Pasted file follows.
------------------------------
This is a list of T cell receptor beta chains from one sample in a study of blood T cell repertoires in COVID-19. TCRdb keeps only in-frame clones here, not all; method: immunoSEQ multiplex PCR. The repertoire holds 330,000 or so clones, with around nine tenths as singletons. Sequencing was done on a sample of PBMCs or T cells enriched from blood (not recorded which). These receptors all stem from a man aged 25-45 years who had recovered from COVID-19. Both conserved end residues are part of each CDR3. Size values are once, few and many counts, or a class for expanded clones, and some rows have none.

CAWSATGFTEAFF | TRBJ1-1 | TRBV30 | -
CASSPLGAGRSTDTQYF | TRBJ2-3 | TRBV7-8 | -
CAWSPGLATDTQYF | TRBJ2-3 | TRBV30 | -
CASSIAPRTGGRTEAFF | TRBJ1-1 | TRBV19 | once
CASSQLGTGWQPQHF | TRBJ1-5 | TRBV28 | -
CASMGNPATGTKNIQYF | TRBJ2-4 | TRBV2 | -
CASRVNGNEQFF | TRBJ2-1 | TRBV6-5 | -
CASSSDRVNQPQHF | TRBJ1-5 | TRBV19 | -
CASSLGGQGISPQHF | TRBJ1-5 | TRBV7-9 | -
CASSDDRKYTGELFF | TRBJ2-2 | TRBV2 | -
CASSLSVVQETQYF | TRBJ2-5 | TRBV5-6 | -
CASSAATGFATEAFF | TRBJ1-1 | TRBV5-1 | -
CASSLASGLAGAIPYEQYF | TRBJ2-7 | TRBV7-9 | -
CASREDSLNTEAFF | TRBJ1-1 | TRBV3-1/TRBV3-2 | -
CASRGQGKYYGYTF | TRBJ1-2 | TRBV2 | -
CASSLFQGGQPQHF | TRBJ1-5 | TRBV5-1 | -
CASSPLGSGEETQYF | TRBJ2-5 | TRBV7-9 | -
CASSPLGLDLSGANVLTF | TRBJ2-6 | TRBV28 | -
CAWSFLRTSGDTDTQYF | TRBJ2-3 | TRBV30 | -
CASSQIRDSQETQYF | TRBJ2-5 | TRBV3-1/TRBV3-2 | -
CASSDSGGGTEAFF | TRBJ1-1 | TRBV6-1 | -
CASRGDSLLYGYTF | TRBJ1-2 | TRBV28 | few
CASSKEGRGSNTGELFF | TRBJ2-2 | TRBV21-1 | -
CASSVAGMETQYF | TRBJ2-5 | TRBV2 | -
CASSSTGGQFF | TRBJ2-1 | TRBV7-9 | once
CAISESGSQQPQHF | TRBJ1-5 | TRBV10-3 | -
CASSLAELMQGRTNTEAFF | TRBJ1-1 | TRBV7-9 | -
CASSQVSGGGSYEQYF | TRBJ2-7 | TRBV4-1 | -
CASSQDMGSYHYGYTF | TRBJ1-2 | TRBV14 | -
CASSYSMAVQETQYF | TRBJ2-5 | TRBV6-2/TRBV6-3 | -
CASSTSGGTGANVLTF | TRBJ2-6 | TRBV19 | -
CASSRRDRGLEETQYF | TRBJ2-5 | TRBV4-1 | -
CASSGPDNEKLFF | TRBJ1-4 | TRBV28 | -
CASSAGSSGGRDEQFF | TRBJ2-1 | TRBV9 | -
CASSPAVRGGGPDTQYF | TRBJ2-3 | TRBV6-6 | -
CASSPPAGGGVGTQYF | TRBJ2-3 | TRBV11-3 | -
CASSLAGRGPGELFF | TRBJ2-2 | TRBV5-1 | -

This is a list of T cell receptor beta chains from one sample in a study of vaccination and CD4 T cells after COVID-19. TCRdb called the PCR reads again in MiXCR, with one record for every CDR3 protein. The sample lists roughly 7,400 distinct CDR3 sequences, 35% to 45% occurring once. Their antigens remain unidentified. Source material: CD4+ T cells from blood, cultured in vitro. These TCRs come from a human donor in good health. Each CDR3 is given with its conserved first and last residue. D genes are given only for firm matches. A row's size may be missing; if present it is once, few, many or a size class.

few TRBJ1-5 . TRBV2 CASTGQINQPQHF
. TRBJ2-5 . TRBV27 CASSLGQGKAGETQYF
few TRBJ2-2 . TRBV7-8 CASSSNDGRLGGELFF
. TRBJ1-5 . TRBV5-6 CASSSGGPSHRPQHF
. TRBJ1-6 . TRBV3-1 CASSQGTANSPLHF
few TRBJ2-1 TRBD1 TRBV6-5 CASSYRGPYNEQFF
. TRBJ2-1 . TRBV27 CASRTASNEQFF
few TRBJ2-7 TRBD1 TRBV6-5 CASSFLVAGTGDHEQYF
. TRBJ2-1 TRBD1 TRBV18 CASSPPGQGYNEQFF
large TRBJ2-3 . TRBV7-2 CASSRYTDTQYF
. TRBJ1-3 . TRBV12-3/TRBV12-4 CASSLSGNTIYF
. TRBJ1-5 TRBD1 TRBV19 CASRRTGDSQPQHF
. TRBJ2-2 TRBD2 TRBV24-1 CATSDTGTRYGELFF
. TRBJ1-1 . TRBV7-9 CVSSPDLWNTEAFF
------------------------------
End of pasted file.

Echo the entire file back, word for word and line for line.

This is a list of T cell receptor beta chains from one sample in a study of blood T cell repertoires in COVID-19. TCRdb keeps only in-frame clones here, not all; method: immunoSEQ multiplex PCR. The repertoire holds 330,000 or so clones, with around nine tenths as singletons. Sequencing was done on a sample of PBMCs or T cells enriched from blood (not recorded which). These receptors all stem from a man aged 25-45 years who had recovered from COVID-19. Both conserved end residues are part of each CDR3. Size values are once, few and many counts, or a class for expanded clones, and some rows have none.

CAWSATGFTEAFF | TRBJ1-1 | TRBV30 | -
CASSPLGAGRSTDTQYF | TRBJ2-3 | TRBV7-8 | -
CAWSPGLATDTQYF | TRBJ2-3 | TRBV30 | -
CASSIAPRTGGRTEAFF | TRBJ1-1 | TRBV19 | once
CASSQLGTGWQPQHF | TRBJ1-5 | TRBV28 | -
CASMGNPATGTKNIQYF | TRBJ2-4 | TRBV2 | -
CASRVNGNEQFF | TRBJ2-1 | TRBV6-5 | -
CASSSDRVNQPQHF | TRBJ1-5 | TRBV19 | -
CASSLGGQGISPQHF | TRBJ1-5 | TRBV7-9 | -
CASSDDRKYTGELFF | TRBJ2-2 | TRBV2 | -
CASSLSVVQETQYF | TRBJ2-5 | TRBV5-6 | -
CASSAATGFATEAFF | TRBJ1-1 | TRBV5-1 | -
CASSLASGLAGAIPYEQYF | TRBJ2-7 | TRBV7-9 | -
CASREDSLNTEAFF | TRBJ1-1 | TRBV3-1/TRBV3-2 | -
CASRGQGKYYGYTF | TRBJ1-2 | TRBV2 | -
CASSLFQGGQPQHF | TRBJ1-5 | TRBV5-1 | -
CASSPLGSGEETQYF | TRBJ2-5 | TRBV7-9 | -
CASSPLGLDLSGANVLTF | TRBJ2-6 | TRBV28 | -
CAWSFLRTSGDTDTQYF | TRBJ2-3 | TRBV30 | -
CASSQIRDSQETQYF | TRBJ2-5 | TRBV3-1/TRBV3-2 | -
CASSDSGGGTEAFF | TRBJ1-1 | TRBV6-1 | -
CASRGDSLLYGYTF | TRBJ1-2 | TRBV28 | few
CASSKEGRGSNTGELFF | TRBJ2-2 | TRBV21-1 | -
CASSVAGMETQYF | TRBJ2-5 | TRBV2 | -
CASSSTGGQFF | TRBJ2-1 | TRBV7-9 | once
CAISESGSQQPQHF | TRBJ1-5 | TRBV10-3 | -
CASSLAELMQGRTNTEAFF | TRBJ1-1 | TRBV7-9 | -
CASSQVSGGGSYEQYF | TRBJ2-7 | TRBV4-1 | -
CASSQDMGSYHYGYTF | TRBJ1-2 | TRBV14 | -
CASSYSMAVQETQYF | TRBJ2-5 | TRBV6-2/TRBV6-3 | -
CASSTSGGTGANVLTF | TRBJ2-6 | TRBV19 | -
CASSRRDRGLEETQYF | TRBJ2-5 | TRBV4-1 | -
CASSGPDNEKLFF | TRBJ1-4 | TRBV28 | -
CASSAGSSGGRDEQFF | TRBJ2-1 | TRBV9 | -
CASSPAVRGGGPDTQYF | TRBJ2-3 | TRBV6-6 | -
CASSPPAGGGVGTQYF | TRBJ2-3 | TRBV11-3 | -
CASSLAGRGPGELFF | TRBJ2-2 | TRBV5-1 | -

This is a list of T cell receptor beta chains from one sample in a study of vaccination and CD4 T cells after COVID-19. TCRdb called the PCR reads again in MiXCR, with one record for every CDR3 protein. The sample lists roughly 7,400 distinct CDR3 sequences, 35% to 45% occurring once. Their antigens remain unidentified. Source material: CD4+ T cells from blood, cultured in vitro. These TCRs come from a human donor in good health. Each CDR3 is given with its conserved first and last residue. D genes are given only for firm matches. A row's size may be missing; if present it is once, few, many or a size class.

few TRBJ1-5 . TRBV2 CASTGQINQPQHF
. TRBJ2-5 . TRBV27 CASSLGQGKAGETQYF
few TRBJ2-2 . TRBV7-8 CASSSNDGRLGGELFF
. TRBJ1-5 . TRBV5-6 CASSSGGPSHRPQHF
. TRBJ1-6 . TRBV3-1 CASSQGTANSPLHF
few TRBJ2-1 TRBD1 TRBV6-5 CASSYRGPYNEQFF
. TRBJ2-1 . TRBV27 CASRTASNEQFF
few TRBJ2-7 TRBD1 TRBV6-5 CASSFLVAGTGDHEQYF
. TRBJ2-1 TRBD1 TRBV18 CASSPPGQGYNEQFF
large TRBJ2-3 . TRBV7-2 CASSRYTDTQYF
. TRBJ1-3 . TRBV12-3/TRBV12-4 CASSLSGNTIYF
. TRBJ1-5 TRBD1 TRBV19 CASRRTGDSQPQHF
. TRBJ2-2 TRBD2 TRBV24-1 CATSDTGTRYGELFF
. TRBJ1-1 . TRBV7-9 CVSSPDLWNTEAFF